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Discussion in 'The Garage' started by Knuckle Buster, May 15, 2018.
"Singing" is often caused by a too tight chain. Check the slack again.
I have 1-1/4” slack sitting on it
Sounds like too much. Normally 35mm - 45mm with it unloaded. Does depend on the type of bike (street, dirt, etc.), length of chain, etc. As the suspension compresses, the chain gets tighter. If you could compress the suspension until the front sprocket, swing arm pivot and rear axle are all aligned you would only need a few mm of slack as that is the greatest distance between sprockets. What does the owner's manual recommend?
I don’t have a manual for it, it’s a used bike. Yamaha Virago 250 V Twin. It it’s a little fella but it’s surprised me, I was nervous about riding it far on the hwy but some of the guys here told me they’ve either owned one like it or still own one like it and they run them on the hwy at hwy speed all day. So I just removed the aftermarket tachometer and let it go. It’s been very reliable even out of state.
A little research:
Owner's manual https://www.google.com/url?sa=t&rct...a4f677d6.pdf&usg=AOvVaw2qktTVB8BOKEtYmYb3XMpa
Shop manual: https://www.google.com/url?sa=t&rct...-291-pgs.pdf&usg=AOvVaw1aJ3A2L80tFqkV_zb8MMvP
So, slack should 1.2 to 1.6 inches. You measure on the lower chain, 1/2 way between the front and rear sprockets. The bike is measured with the bike standing up and not leaning on the side stand, no rider.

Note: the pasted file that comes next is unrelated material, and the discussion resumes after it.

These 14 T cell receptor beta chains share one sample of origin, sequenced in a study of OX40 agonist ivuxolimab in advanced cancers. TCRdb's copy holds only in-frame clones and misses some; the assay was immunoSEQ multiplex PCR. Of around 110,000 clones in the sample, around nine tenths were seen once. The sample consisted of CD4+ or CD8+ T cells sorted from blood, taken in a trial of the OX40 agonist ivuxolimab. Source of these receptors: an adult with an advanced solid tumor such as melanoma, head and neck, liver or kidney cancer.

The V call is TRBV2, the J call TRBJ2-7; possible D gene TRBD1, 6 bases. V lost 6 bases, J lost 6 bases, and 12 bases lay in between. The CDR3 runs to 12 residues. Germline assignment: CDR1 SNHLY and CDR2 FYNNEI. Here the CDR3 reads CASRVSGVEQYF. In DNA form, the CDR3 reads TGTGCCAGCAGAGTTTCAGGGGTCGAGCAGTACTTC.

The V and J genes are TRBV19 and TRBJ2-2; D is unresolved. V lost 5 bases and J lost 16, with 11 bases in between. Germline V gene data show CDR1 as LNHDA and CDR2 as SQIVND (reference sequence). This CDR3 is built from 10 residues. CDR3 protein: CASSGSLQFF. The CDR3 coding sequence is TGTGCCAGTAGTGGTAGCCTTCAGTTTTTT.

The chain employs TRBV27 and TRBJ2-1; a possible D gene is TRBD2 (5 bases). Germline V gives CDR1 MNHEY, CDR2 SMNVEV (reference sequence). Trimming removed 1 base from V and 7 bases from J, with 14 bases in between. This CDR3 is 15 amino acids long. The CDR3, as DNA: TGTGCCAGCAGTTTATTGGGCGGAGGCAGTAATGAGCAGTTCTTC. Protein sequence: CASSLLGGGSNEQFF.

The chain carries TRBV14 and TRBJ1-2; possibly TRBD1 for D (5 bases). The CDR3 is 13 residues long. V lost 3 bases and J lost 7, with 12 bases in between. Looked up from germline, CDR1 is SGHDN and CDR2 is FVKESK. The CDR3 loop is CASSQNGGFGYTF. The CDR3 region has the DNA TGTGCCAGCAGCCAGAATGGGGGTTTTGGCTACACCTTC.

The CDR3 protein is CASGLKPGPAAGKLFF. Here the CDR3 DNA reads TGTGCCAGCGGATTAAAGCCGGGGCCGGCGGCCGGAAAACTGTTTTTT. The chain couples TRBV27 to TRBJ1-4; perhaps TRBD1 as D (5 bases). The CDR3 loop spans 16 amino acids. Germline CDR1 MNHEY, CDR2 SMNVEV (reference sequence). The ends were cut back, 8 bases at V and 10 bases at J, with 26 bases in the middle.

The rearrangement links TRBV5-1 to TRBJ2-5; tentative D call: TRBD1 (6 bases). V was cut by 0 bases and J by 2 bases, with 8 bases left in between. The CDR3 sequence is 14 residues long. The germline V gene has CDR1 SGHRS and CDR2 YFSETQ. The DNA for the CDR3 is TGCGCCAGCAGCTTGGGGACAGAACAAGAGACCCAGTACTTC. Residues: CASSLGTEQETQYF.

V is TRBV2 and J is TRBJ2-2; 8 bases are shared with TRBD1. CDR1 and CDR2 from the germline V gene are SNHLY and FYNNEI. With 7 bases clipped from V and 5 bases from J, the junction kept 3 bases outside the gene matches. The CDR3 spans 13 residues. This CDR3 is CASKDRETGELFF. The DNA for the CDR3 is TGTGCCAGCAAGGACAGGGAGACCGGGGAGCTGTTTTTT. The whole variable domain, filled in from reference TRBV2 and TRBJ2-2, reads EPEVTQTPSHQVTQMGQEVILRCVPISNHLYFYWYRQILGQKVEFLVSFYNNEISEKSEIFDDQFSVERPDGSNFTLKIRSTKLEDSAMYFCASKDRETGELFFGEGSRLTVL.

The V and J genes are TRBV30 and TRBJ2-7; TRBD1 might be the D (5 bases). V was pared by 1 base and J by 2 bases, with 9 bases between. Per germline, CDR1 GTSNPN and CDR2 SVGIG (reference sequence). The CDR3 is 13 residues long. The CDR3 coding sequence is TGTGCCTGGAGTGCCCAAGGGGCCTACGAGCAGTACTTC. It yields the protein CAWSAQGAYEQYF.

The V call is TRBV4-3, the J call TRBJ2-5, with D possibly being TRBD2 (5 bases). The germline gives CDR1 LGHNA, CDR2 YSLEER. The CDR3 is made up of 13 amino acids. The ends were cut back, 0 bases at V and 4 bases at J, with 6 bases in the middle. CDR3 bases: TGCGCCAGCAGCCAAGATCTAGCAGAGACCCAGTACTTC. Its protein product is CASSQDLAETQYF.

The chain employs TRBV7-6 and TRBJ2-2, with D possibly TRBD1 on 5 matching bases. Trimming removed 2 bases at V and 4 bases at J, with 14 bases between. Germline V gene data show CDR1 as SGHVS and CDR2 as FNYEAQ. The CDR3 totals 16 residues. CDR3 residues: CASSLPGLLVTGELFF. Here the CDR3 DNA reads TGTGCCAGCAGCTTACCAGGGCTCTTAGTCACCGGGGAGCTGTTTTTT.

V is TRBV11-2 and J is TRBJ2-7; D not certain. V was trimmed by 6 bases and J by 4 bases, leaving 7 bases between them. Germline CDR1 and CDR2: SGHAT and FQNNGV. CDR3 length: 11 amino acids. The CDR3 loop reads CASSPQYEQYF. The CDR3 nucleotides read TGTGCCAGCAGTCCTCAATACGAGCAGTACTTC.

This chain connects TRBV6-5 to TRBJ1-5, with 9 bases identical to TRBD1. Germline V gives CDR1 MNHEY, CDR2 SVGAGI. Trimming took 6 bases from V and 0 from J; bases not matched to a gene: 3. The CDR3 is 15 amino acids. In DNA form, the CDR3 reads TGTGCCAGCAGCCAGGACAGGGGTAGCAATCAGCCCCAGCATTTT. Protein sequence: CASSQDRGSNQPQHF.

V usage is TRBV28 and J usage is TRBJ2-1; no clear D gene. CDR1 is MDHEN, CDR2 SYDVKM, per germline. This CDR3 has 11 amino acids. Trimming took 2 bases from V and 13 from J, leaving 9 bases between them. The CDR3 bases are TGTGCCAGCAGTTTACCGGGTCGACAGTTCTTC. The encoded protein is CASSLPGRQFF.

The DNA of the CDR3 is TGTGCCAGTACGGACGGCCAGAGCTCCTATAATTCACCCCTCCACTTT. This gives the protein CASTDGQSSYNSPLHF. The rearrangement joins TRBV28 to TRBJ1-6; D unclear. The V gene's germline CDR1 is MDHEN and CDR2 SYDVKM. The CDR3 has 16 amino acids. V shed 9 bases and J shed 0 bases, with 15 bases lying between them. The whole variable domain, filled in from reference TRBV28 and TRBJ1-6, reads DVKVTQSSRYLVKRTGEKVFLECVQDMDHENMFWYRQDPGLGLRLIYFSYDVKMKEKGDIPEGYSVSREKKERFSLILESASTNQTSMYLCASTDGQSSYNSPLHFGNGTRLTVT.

I started on a 250 twin (2-smoker) and moved up to a 350 next. Read up on your bike. Ride safe.
Thanks. I just like to sit on it and make sure it's not tight after applying weight to it before riding off. I miss my old shaft driven 1984 Shadow 700. I rode that bike year round to work 3'rd shift for years. I have to stick with something lighter now, the little Virago is best for me at this point. I wasn't sure it'd work out or not but it's proven it'll get me where I want to go just as the Shadow did. Just took a bit of time to get used to hearing it rev on the hwy.
Mate dont mix your measurements 35-45 mm is considerably more than 1 and 1/4 inches. Which is going to be just about right. Otherwise your right in the rest of your post
Cheers Tom R
i am not one to be clean of rear wheel ,but good god man you are seriously in danger with that much oil has migrated tosidewall/tread of tire
get caught in the rain or hit a puddle and you would be like riding on black ice
which is pretty much impossoible so it means you hit the road
clean up that shit for your own safety
It's not as bad as it looks. Most of it is on the left half of the license plate which is mounted top rear fender in stock location. The tread is bone dry. It does no good to clean it, every fill-up it get's a 2 ounce bottle spread around the chain, then off we go. Like I said, I oil the piss out of it, it makes a difference as it's had 1 adjustment in 4100 miles. If you notice, it's barely worn any paint off the sprocket. In my ''local ride from home'' thread you can see we also have to drive through creeks with no bridges on some of our roads. The gravel and dirt pretty much soak up & rub off any oil that finds it's way to the tread. The dust, well it collects on the wheel and spokes.
It’s not as bad as it looks I lean it to the pegs sometimes and I wouldn’t do it if the tread was getting soaked. I had just cleaned the chain with it hanging from a sling letting it run in gear is why it looked as wet as it did. Now it’s back to mostly dust